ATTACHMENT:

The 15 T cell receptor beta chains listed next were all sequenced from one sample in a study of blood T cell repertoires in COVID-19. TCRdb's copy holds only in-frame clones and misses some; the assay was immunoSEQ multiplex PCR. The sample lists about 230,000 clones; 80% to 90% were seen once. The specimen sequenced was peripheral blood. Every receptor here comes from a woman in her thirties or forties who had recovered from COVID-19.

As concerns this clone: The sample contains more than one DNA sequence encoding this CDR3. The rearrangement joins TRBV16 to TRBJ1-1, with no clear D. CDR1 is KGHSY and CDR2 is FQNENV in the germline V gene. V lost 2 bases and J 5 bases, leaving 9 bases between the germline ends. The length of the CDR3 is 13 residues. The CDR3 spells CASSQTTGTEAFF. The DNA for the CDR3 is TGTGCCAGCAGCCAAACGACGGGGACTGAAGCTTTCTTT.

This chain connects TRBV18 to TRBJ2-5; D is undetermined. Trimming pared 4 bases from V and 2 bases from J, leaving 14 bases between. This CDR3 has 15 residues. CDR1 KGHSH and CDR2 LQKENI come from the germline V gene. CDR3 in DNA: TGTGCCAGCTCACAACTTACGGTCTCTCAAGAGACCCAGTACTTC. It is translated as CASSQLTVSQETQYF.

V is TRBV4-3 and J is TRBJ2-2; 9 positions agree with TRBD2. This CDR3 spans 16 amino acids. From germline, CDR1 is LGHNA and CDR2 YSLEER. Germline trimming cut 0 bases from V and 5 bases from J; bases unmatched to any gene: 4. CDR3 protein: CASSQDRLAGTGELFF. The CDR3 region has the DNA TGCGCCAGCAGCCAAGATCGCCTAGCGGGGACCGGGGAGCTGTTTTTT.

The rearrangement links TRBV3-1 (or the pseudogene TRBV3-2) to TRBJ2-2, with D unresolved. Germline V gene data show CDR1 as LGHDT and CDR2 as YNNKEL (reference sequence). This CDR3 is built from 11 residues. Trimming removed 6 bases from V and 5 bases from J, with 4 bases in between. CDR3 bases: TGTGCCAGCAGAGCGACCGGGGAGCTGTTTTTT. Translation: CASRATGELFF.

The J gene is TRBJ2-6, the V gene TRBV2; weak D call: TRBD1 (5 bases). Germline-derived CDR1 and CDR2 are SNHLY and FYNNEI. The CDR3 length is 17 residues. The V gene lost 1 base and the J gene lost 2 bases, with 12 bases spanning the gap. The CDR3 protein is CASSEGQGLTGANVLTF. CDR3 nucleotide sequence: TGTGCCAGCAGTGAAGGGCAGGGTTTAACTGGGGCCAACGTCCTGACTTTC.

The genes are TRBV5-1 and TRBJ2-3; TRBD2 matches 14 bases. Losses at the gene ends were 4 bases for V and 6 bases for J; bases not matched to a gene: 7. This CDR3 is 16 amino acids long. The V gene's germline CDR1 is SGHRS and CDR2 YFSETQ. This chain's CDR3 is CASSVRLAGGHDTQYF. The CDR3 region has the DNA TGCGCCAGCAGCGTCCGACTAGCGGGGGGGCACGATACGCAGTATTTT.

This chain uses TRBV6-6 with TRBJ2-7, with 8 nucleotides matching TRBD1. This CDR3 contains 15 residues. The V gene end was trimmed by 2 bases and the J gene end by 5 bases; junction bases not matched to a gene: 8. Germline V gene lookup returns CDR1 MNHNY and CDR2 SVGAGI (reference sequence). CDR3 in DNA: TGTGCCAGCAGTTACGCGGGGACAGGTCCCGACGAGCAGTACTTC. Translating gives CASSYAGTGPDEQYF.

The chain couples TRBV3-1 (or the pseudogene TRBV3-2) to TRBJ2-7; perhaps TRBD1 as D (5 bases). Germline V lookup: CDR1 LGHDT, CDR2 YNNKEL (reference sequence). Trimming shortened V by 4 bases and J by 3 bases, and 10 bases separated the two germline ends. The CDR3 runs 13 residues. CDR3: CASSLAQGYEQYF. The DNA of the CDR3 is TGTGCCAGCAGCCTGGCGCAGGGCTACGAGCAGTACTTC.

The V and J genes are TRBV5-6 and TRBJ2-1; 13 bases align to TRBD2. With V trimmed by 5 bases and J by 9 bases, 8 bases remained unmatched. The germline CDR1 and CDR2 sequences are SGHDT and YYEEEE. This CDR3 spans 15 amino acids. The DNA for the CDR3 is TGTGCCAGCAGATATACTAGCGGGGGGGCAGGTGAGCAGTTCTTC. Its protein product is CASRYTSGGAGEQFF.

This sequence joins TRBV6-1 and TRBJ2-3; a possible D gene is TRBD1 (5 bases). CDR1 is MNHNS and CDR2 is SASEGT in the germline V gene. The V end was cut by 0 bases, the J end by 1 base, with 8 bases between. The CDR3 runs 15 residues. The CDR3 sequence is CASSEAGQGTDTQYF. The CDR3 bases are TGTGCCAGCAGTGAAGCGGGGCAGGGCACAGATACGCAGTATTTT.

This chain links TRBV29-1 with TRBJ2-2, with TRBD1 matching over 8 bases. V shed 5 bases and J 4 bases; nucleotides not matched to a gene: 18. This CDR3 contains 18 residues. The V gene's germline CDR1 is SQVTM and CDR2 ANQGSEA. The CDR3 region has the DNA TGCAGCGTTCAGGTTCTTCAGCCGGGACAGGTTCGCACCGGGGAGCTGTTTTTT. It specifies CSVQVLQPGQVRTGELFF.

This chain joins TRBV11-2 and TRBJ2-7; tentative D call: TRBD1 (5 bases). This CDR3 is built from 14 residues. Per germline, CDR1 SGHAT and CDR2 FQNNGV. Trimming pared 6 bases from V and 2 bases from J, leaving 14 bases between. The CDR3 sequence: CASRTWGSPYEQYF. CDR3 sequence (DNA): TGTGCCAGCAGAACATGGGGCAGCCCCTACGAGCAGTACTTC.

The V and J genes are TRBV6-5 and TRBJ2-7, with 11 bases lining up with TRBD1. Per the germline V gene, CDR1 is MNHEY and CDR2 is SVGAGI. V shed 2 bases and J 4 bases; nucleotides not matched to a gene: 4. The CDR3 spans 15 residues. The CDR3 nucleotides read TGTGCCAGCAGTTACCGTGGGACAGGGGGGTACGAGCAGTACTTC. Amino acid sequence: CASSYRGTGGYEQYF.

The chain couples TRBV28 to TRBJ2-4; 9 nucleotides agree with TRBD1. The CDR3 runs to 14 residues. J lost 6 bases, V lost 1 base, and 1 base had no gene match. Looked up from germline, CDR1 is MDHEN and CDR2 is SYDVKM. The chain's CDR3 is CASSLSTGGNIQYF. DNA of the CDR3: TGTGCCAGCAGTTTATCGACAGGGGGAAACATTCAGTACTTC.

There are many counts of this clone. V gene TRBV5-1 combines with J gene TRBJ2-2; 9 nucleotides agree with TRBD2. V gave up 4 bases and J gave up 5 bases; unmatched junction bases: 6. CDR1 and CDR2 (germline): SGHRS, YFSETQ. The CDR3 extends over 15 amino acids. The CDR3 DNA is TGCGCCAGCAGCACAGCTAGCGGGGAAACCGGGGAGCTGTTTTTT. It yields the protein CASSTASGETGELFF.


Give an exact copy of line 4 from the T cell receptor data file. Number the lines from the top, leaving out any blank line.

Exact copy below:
V is TRBV4-3 and J is TRBJ2-2; 9 positions agree with TRBD2. This CDR3 spans 16 amino acids. From germline, CDR1 is LGHNA and CDR2 YSLEER. Germline trimming cut 0 bases from V and 5 bases from J; bases unmatched to any gene: 4. CDR3 protein: CASSQDRLAGTGELFF. The CDR3 region has the DNA TGCGCCAGCAGCCAAGATCGCCTAGCGGGGACCGGGGAGCTGTTTTTT.